10 Things to Know About "The Orville"by IMDb-Contributing-Writers | last updated - 2 months ago
The cast and crew of Seth MacFarlane's new sci-fi series, "The Orville," have a lot of connections to "Star Trek." And they're having a lot of fun in space as Season 1 kicks into gear. — Sharon Knolle
1. Captain Kirk Never Had to Deal With This
In mid-September at PaleyFest's panel with the cast and crew of "The Orville," we learned more about the maiden voyage of Seth MacFarlane's homage to classic science-fiction shows like "Star Trek." "The Orville" features the "Family Guy" creator's famous humor with a surprisingly heartfelt love of all things galactic.
Besides having a hard-drinking, screw-up navigator and his ex-wife, Kelly (Adrianne Palicki), as his first mate, MacFarlane's Capt. Ed Mercer has a lot more headaches to deal with than just attacks from random aliens.
Palicki says the relationship is "tempestuous," but Ed doesn't know just how much Kelly still has his back. (Even if he thinks her dagger is still in it.)
2. You Never Know Who Will Show Up
Having his own sci-fi show is a dream come true for ultimate "Star Trek" fan Seth MacFarlane. But don't expect a William Shatner cameo anytime soon in a repeat of the 2013 Oscars.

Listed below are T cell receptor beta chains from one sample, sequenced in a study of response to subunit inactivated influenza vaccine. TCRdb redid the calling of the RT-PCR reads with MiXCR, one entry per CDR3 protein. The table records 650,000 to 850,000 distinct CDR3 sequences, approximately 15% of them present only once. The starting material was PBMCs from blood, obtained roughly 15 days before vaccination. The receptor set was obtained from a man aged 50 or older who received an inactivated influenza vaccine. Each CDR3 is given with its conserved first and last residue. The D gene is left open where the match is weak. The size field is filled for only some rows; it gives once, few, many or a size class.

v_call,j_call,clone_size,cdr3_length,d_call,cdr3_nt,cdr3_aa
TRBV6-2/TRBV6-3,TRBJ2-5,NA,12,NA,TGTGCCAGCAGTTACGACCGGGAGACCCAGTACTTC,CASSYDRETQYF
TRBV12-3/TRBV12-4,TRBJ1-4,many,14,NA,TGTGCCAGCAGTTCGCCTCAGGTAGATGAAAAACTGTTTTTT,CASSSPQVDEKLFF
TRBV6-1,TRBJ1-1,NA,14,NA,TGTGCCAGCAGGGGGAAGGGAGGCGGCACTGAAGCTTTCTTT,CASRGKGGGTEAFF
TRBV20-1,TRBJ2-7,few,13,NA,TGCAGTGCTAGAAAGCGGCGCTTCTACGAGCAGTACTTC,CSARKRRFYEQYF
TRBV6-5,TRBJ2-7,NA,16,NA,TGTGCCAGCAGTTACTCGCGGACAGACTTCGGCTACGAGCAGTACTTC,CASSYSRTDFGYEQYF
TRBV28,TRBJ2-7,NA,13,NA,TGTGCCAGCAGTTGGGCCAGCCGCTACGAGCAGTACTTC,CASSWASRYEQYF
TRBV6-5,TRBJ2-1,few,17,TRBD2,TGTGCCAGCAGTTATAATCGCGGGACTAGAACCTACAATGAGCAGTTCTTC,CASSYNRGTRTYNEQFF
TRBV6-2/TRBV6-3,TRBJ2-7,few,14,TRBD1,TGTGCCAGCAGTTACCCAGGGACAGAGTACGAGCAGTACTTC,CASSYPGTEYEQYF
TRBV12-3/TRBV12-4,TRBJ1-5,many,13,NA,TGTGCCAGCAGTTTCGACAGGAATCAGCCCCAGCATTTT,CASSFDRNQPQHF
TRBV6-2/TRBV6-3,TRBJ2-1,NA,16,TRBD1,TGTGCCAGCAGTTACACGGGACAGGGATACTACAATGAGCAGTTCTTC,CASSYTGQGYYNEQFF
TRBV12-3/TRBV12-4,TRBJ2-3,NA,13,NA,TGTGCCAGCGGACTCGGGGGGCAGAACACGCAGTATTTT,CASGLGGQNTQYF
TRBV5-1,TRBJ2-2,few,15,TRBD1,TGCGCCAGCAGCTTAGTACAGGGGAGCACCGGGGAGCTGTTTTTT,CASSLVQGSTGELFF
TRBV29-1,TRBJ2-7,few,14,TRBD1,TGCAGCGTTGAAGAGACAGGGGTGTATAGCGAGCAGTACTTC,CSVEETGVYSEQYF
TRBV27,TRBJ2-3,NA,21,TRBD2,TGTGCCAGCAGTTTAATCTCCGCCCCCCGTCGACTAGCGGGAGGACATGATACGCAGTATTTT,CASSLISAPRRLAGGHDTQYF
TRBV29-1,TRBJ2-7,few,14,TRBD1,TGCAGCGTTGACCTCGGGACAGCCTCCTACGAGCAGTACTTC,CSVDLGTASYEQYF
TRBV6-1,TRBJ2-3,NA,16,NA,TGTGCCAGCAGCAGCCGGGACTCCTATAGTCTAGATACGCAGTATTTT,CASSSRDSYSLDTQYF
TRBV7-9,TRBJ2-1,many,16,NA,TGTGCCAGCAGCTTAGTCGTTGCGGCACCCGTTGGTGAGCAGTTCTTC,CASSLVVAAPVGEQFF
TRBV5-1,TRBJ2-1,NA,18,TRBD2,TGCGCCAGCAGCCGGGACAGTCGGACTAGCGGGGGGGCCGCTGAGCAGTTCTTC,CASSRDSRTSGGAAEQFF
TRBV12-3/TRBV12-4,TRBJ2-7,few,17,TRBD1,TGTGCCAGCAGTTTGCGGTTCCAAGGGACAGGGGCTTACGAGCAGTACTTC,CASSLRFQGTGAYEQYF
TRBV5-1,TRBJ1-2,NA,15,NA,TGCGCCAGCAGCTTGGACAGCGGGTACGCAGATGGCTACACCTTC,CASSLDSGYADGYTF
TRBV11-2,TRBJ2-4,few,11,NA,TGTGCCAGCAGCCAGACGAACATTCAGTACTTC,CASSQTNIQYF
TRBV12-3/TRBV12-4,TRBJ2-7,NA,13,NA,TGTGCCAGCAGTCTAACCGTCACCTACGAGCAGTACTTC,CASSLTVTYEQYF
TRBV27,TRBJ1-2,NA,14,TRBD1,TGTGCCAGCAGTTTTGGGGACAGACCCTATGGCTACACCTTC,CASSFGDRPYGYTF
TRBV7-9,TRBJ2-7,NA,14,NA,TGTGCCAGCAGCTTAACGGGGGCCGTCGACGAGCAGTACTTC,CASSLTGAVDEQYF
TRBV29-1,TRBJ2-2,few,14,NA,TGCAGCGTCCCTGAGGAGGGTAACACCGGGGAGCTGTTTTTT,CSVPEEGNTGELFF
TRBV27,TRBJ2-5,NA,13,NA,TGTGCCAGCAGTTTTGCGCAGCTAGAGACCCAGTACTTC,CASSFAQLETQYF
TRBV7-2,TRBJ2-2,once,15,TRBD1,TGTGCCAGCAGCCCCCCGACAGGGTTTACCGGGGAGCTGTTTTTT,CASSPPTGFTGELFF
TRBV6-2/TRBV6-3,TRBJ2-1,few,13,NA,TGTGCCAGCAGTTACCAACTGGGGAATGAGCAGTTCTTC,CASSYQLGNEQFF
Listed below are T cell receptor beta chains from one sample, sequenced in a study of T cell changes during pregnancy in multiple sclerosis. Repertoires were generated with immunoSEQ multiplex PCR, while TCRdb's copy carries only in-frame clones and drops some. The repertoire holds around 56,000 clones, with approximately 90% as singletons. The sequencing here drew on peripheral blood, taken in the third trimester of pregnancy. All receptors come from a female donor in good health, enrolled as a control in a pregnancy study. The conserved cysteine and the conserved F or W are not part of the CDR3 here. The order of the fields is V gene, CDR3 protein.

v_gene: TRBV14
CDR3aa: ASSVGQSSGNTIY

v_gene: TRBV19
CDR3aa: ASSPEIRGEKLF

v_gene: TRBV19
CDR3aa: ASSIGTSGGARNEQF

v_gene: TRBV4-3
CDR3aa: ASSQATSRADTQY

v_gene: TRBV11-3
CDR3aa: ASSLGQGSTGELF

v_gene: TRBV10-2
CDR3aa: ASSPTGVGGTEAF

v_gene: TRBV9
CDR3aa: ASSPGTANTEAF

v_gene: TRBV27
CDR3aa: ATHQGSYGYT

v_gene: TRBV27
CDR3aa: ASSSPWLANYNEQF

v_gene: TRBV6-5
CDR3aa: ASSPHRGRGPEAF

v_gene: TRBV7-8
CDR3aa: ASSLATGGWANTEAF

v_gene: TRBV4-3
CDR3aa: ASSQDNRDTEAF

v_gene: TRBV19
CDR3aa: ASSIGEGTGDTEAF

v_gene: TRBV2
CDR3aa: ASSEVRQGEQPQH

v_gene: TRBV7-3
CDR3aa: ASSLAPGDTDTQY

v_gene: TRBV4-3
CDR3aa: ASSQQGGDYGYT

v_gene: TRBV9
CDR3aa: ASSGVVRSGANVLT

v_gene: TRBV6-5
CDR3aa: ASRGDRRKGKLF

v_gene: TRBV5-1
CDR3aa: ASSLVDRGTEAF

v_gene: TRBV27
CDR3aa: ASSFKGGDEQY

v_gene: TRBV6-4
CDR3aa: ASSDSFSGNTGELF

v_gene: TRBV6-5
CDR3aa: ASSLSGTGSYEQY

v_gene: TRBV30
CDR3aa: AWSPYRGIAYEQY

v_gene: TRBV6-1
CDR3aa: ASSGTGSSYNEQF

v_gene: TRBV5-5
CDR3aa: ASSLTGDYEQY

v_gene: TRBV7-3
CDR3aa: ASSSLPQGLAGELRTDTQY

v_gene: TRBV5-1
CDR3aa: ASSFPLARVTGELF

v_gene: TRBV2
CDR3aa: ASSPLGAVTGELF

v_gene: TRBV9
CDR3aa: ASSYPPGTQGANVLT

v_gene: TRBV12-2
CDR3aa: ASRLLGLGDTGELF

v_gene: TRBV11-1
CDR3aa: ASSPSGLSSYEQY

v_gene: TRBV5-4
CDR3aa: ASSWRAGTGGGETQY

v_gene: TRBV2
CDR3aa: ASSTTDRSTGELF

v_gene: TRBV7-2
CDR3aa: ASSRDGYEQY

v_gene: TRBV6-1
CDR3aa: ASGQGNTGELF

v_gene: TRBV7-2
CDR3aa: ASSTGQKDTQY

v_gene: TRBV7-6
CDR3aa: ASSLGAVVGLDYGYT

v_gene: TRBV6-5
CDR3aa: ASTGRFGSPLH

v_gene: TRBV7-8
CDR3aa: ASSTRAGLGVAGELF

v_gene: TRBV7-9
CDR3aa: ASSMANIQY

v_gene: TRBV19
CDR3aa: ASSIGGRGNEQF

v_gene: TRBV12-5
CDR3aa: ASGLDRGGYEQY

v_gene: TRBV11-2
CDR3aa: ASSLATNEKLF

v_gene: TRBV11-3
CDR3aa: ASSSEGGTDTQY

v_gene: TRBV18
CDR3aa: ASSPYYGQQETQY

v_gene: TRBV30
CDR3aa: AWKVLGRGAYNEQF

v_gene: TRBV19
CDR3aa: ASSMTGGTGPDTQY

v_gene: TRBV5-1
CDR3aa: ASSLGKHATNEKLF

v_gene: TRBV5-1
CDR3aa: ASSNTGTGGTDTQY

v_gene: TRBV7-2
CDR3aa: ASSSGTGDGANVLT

"Obviously, I love him," MacFarlane says of the original James T. Kirk, "but no plans to have him on." As for the guests we can expect? "I always like that to be a surprise. We do pepper the show with a fair number of guest stars," he says.
We can also expect plenty of Krill. "They are our primary villain. There is an element to the Krill that I think is sort of untried in a show of this type," MacFarlane says. "In Episode 6, we find out something about them that makes them their own brand new thing. It's a type of villain [the audience hasn't] seen before."
MacFarlane also teased an "unlikely relationship between two of the main characters in Episode 8."
3. Ties Are Tested
Adrianne Palicki stars as Kelly Grayson, Capt. Ed Mercer's ex-wife, who we met in the pilot while she was cheating on Ed with a blue alien. A year later, it's a rocky working relationship when she volunteers to be his first mate after no one else is available.
As Palicki told TVLine, her greatest strength is "taming Ed. She's his better half and he knows it, and that's frustrating for him."